What is land based pollution in Jamaica? We are talking about the filth from domestic sewage, oil refineries, sugar factories and distilleries, food processing and other manufacturing activities, chemical industries. There is also agricultural run-off – you know, those pesticides and fertilizers and other chemicals that we regularly spray on our crops. We are also talking about bags of garbage dumped into the gullies in urban areas: we have all seen scandal bags sometimes containing human waste, old fridges and plastics of every kind in gullies, waiting for the next heavy rains that will carry it into Kingston Harbour and the sea. Take a look at parts of the harbor after heavy rains, and you will see what I mean. The waters are festooned with plastic bottles.
And there is the pollution of our rivers. “Fish kills” are a regular occurrence. Fingers are pointed in all directions, but rarely is anyone held accountable, even when local residents have a good idea where the pollution is coming from. There is an urgent need for environmental law reform in these areas.
And yes, rivers flow into the sea.
In case we don’t realize it – and I think most of us do, by now – this affects the livelihoods of many Jamaicans on a daily basis. Pollution flowing from land to sea – whether it is untreated sewage or chemicals from a banana plantation – kills fish along the coast and even further out, severely damages coral reefs and thus immediately damages two core industries – fisheries and tourism. Our Caribbean Sea is not only a beautiful place to enjoy – it brings us prosperity. Like a beautiful gem, it has value, real and tangible.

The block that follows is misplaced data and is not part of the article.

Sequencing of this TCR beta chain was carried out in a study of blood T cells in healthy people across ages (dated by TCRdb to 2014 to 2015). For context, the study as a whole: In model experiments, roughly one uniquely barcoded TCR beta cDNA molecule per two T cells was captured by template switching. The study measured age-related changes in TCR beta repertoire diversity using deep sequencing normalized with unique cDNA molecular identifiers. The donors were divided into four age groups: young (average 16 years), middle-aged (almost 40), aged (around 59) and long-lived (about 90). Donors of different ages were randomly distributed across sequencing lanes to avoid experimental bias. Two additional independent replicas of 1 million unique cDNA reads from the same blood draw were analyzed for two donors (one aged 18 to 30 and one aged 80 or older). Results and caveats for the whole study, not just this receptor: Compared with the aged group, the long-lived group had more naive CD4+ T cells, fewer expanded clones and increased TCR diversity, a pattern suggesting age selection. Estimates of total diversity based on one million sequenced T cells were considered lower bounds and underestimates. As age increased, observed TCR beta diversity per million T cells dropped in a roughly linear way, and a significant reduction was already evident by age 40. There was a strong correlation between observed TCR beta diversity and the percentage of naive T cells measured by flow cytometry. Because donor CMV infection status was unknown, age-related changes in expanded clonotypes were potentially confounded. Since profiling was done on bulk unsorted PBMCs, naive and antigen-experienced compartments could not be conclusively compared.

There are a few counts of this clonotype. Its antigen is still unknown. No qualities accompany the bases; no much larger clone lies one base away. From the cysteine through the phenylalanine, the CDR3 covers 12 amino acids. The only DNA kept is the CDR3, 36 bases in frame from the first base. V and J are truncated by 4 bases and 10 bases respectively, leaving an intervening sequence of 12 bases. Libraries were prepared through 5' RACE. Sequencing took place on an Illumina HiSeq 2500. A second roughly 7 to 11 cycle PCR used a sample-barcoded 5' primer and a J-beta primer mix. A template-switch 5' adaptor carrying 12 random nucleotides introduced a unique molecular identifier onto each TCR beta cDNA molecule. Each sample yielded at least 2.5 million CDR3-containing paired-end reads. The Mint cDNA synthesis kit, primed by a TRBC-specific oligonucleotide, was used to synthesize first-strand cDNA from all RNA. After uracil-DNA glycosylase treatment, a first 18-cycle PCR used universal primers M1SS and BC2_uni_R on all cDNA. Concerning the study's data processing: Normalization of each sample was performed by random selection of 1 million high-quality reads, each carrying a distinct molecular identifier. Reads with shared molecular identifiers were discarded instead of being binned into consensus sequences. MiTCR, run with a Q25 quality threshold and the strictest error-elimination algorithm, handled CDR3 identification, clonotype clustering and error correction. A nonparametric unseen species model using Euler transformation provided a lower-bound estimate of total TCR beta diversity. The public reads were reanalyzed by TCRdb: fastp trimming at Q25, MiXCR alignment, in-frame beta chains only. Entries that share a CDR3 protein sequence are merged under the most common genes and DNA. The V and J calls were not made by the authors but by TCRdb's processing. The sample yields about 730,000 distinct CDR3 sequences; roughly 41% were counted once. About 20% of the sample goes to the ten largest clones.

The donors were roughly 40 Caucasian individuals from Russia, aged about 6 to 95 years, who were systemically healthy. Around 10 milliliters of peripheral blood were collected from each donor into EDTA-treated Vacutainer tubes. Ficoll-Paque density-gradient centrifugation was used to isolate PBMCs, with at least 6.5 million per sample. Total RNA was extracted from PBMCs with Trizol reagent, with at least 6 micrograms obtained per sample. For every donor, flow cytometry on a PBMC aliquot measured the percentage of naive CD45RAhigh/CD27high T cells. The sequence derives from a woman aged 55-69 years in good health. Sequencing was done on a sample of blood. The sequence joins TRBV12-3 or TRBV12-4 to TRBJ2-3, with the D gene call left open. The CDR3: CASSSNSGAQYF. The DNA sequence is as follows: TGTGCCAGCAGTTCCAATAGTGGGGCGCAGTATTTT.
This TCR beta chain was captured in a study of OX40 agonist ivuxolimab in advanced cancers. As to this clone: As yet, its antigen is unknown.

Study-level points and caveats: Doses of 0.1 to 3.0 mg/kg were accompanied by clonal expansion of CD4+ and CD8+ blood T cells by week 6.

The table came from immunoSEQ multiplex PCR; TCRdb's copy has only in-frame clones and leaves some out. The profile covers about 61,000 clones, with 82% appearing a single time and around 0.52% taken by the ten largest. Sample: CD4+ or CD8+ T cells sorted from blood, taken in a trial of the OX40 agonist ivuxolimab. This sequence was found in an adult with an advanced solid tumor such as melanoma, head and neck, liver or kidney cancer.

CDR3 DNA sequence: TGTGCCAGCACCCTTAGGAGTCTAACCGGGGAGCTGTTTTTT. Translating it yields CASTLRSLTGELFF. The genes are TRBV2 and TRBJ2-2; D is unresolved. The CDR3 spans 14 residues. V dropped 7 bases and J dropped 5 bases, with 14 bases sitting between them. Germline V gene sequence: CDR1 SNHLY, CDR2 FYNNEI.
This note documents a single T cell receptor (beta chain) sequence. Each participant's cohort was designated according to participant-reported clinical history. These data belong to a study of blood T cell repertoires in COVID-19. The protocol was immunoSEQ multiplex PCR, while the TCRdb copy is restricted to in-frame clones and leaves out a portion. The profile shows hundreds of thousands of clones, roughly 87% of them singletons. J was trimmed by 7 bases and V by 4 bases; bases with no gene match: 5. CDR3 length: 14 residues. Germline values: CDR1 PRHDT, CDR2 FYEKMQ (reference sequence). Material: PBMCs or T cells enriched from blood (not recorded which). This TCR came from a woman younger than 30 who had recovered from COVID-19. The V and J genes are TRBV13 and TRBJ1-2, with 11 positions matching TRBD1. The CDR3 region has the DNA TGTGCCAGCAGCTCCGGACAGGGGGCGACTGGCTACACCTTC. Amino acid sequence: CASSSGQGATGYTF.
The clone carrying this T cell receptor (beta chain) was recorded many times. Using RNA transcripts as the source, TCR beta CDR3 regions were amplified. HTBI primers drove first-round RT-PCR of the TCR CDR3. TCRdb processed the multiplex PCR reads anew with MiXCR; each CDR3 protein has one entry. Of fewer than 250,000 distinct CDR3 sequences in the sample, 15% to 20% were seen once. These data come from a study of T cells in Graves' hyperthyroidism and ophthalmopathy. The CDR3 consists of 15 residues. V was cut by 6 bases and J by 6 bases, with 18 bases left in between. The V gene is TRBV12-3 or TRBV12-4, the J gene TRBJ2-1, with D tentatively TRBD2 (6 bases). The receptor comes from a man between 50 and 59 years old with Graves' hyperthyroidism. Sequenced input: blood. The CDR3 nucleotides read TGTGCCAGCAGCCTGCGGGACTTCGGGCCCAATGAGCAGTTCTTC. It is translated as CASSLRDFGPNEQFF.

Something we did not discuss, but which is quite obvious, is that pollution impacts our health, too. Garbage is a breeding ground for rats and mosquitoes that bring disease. The water we use to drink and bathe in may be polluted. Seafood may be contaminated.
Did you know that 80 per cent of marine pollution comes from the land? And that 75 per cent of sewage that flows into the sea is untreated?
Of course, there are benefits to be had for those countries that do ratify the Protocol, as well as obligations to control effluents and land-based pollution of various kinds. Jamaica would benefit from improved access to funding and technical support (both greatly needed, one would assume, in our current economic environment); stronger partnerships, both national and international; and much closer monitoring of the condition of our environment (and this is a core function of the CEP). You may ask why Jamaica has not yet acceded to the LBS Protocol? According to Christopher Corbin, many of our regulations on reducing pollution – for example, effluent from various industries – are out of date or inadequate, so changes must be made before Jamaica is ready. However, a proposal has been made for the ratification of the Protocol, he understands; this is now awaiting Cabinet review and approval. I hope our local environmentalists and journalists will monitor this and find out when this is actually going to happen.